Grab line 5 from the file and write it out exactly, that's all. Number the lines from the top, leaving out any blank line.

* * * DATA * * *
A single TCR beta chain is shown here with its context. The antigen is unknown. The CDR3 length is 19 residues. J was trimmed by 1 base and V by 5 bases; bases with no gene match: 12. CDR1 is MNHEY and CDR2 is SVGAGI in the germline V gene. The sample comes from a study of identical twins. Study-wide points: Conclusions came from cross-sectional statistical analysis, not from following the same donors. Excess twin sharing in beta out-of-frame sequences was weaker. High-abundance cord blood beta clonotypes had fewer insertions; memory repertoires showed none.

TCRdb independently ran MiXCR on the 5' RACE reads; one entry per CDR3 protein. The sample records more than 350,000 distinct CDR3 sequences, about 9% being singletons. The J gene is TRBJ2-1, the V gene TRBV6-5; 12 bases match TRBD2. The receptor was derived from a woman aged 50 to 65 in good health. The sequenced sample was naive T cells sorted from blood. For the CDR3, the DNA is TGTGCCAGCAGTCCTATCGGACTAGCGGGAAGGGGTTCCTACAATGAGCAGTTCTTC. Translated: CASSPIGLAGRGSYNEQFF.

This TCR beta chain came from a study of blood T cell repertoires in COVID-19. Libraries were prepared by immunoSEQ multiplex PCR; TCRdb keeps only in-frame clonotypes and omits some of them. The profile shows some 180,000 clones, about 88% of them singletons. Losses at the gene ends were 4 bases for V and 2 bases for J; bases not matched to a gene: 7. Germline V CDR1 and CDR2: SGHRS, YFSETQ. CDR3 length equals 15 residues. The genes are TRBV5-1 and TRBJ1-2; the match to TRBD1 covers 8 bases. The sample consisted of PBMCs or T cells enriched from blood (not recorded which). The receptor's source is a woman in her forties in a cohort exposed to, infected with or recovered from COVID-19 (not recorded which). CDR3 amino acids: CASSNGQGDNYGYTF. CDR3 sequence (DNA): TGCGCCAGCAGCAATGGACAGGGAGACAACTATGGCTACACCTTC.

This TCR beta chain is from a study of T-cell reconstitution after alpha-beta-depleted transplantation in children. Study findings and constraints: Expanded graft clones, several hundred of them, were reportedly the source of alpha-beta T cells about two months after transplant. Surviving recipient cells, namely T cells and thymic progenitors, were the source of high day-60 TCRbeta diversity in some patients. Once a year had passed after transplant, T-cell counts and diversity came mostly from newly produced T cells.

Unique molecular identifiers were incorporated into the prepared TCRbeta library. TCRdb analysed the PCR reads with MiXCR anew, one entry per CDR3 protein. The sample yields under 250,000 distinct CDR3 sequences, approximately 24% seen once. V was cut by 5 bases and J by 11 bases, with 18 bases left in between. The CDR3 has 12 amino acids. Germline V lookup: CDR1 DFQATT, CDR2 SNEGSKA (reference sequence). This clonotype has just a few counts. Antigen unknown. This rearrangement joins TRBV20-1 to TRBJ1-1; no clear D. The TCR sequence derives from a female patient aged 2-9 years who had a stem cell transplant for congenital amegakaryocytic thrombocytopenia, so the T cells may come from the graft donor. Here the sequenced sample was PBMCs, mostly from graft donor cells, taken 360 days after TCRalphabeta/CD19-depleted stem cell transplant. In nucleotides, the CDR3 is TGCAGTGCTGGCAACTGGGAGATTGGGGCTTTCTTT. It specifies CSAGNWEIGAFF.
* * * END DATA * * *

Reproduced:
Unique molecular identifiers were incorporated into the prepared TCRbeta library. TCRdb analysed the PCR reads with MiXCR anew, one entry per CDR3 protein. The sample yields under 250,000 distinct CDR3 sequences, approximately 24% seen once. V was cut by 5 bases and J by 11 bases, with 18 bases left in between. The CDR3 has 12 amino acids. Germline V lookup: CDR1 DFQATT, CDR2 SNEGSKA (reference sequence). This clonotype has just a few counts. Antigen unknown. This rearrangement joins TRBV20-1 to TRBJ1-1; no clear D. The TCR sequence derives from a female patient aged 2-9 years who had a stem cell transplant for congenital amegakaryocytic thrombocytopenia, so the T cells may come from the graft donor. Here the sequenced sample was PBMCs, mostly from graft donor cells, taken 360 days after TCRalphabeta/CD19-depleted stem cell transplant. In nucleotides, the CDR3 is TGCAGTGCTGGCAACTGGGAGATTGGGGCTTTCTTT. It specifies CSAGNWEIGAFF.